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At Torch, we think a lot about leadership, even in engineering circles. Leadership is an often used term when we think about where we want our careers to go. We want to move forward, we want to help people around us share the vision of what we want to accomplish. And we want to be looked at as someone who helps contribute to moving things forward. Leaders take responsibility for the success of those around them. 

Leaders aren’t necessarily interested in looking good personally – they make their team look good.  They consider how their part impacts the whole, not only in terms of features, but also in terms of teams and the organization.

That said, it isn’t necessary to be a people manager to be a leader. Leadership isn’t a mystical club that you get access to when you are put in charge of direct reports. There are plenty of managers out there that are not effective leaders.   

Leading Through Craft

As engineers, whether in a support, product, solutions, quality or other capacity – we spend a tremendous amount of our time honing our craft. This doesn’t always leave a lot of bandwidth for non-technical activity – and the player-coach paradigm doesn’t always work for everyone.  However, it is this command of our craft that allows us to lead in a different way. 

Individual Contributors, ICs, can often be leaders in their space. If we think of a leader as someone who runs toward the fire, asking “How can I help?”, we see a leader can be any member of a team willing to put themselves out there without regard to individual gain or glory – just focusing on the success of the team.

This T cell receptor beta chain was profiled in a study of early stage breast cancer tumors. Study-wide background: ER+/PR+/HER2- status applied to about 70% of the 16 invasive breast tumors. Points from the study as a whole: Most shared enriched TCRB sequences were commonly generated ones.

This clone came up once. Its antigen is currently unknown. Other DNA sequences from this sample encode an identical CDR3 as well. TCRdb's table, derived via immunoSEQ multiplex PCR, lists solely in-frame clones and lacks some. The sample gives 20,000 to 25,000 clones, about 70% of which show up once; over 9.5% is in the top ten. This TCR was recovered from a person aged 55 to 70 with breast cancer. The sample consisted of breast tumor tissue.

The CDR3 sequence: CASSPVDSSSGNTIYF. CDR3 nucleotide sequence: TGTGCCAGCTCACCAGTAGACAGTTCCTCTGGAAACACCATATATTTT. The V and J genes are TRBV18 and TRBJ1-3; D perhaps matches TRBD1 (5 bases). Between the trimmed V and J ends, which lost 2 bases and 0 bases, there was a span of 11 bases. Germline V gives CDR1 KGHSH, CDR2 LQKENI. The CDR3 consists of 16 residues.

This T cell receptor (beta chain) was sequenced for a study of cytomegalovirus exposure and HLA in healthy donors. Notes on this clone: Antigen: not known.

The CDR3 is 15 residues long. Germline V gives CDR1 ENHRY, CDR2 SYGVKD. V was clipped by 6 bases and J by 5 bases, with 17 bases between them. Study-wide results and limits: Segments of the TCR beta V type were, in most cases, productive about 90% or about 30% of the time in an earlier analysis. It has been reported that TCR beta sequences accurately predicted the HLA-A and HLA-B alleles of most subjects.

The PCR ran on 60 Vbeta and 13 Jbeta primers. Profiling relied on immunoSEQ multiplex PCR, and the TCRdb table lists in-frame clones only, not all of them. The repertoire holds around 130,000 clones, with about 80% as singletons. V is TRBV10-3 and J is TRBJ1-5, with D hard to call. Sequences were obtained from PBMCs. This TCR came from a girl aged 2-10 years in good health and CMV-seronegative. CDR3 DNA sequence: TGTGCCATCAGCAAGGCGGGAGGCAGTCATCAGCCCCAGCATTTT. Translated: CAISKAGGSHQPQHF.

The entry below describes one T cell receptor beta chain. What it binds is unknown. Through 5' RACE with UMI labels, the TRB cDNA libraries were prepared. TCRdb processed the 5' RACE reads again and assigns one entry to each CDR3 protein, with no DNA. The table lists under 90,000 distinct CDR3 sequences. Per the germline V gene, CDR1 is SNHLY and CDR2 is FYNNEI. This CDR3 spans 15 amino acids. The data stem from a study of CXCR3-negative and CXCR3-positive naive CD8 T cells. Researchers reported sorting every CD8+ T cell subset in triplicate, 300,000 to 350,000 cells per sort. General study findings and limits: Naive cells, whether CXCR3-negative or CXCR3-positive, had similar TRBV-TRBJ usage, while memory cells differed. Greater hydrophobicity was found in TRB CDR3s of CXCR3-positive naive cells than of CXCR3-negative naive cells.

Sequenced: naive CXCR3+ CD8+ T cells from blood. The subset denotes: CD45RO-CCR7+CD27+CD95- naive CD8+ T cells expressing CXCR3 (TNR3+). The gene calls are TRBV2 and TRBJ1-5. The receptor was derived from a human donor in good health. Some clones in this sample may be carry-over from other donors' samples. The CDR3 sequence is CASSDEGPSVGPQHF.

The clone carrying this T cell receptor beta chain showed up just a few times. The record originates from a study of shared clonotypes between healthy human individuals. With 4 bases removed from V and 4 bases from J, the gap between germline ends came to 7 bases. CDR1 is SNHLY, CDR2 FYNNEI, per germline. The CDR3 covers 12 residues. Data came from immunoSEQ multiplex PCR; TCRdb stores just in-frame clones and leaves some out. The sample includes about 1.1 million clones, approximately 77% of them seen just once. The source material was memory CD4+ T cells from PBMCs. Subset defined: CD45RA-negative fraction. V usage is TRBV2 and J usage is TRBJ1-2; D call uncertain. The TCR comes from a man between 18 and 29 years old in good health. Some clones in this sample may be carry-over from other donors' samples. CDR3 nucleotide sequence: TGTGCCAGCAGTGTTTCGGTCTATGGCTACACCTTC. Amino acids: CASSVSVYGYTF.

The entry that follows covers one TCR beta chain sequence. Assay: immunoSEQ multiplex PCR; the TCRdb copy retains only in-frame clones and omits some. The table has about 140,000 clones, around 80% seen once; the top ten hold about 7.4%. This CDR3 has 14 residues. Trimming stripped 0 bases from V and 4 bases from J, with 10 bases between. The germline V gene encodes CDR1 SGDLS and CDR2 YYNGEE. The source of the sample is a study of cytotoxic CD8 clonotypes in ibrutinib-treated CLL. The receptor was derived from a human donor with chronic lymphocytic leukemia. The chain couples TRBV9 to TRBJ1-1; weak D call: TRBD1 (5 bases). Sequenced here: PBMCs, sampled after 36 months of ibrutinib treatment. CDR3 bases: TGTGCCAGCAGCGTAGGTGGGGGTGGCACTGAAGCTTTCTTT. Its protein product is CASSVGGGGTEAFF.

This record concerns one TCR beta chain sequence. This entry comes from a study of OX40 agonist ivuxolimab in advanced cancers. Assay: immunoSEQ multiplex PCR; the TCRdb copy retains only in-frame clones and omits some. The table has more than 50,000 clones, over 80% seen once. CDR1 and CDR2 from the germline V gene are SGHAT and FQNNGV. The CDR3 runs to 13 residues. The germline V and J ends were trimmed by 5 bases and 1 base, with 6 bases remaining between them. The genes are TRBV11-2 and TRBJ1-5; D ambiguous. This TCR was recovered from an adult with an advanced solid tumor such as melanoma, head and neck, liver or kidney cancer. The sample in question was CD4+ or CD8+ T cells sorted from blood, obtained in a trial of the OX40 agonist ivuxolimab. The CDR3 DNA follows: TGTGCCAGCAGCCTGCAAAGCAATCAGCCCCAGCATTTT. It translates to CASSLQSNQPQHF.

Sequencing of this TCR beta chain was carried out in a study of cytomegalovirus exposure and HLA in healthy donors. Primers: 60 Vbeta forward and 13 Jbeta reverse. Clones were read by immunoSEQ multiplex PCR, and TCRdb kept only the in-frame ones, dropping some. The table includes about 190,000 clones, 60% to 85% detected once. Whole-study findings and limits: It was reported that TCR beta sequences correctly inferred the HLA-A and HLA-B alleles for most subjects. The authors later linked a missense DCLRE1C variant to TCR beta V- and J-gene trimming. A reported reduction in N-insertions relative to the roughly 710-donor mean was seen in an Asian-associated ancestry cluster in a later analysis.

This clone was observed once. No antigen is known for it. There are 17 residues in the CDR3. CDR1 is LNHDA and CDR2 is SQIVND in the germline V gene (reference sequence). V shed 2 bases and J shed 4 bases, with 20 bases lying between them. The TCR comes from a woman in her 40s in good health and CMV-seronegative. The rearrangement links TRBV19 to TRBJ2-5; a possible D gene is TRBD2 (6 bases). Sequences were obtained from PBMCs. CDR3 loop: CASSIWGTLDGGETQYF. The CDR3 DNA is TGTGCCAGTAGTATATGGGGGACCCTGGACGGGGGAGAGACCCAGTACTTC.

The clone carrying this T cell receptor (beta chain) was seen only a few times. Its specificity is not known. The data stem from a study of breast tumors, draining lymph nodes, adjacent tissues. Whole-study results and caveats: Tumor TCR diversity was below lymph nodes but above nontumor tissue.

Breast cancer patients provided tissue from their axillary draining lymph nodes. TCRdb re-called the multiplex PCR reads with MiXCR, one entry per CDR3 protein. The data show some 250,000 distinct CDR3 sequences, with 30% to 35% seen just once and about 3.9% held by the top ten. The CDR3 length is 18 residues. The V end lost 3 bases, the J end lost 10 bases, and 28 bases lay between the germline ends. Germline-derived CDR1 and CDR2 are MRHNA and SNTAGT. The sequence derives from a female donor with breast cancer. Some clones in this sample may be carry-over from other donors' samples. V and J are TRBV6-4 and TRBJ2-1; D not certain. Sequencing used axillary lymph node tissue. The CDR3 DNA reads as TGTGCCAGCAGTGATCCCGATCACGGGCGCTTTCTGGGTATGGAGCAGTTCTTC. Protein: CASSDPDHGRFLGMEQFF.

Engineers for Others

At Torch, we focus on building tools to mentor leaders, but we also focus on making leaders of everyone who is part of our team. We view a leader as anyone who takes ownership and responsibility for everything they work on, someone who is supportive, working in service of others. Leaders are people willing to do the undesirable work if it helps others succeed.

Sometimes, we see this type of leadership expressed by mentoring other engineers. Other times it manifests in the form of acting as a “practice lead” (around a specific technology), influencing others across teams in departments on the best ways to execute. 

“For Others” Doesn’t Have to Mean “Overseeing Others”

We want to build a path for ICs to be leaders beyond the role of Senior Engineer. Torch holds values that inform our ICs that managing people is not the only way to advance your career. We look to have leaders who leave their stamp on our company’s culture so that culture can evolve, stay progressive, and build diverse and inclusive spaces people want to work and grow in.

While we like to think we are unique in our attitudes toward ICs being leaders, many progressive companies are doing similar things. We want to ensure we enable as many leaders as possible so we can have the best teams and to build a better workplace. We have a similar career path beyond Senior Engineer inspired by the competency matrix published by the folks at CircleCI (a product we use and love). Staff, Sr. Staff and Principal roles have been appended to the traditional “Jr through Sr” path to accommodate Engineering ICs whose leadership performance is on par with the best people managers in our organization. 

One of the ways we work to ensure people can reach their goals is to work with ICs to understand “why?” they do the work they do, and how it relates to company goals. Both ICs and managers can then ask questions when these do not align and come to an agreement on how to realign.

We hope to develop leaders who facilitate discussions with other team members, graciously giving and receiving feedback. Communication is always the key to leadership – whether that comes from an IC or a manager shouldn’t matter. Our leaders take ownership and responsibility for everything they work on and come to the table with informed recommendations when the path forward is unclear. 

From the latest engineer on the team to the leadership team in the C-Suite, everyone has the opportunity to be a leader at Torch. Head over to our engineering careers page to learn more about how to join the team!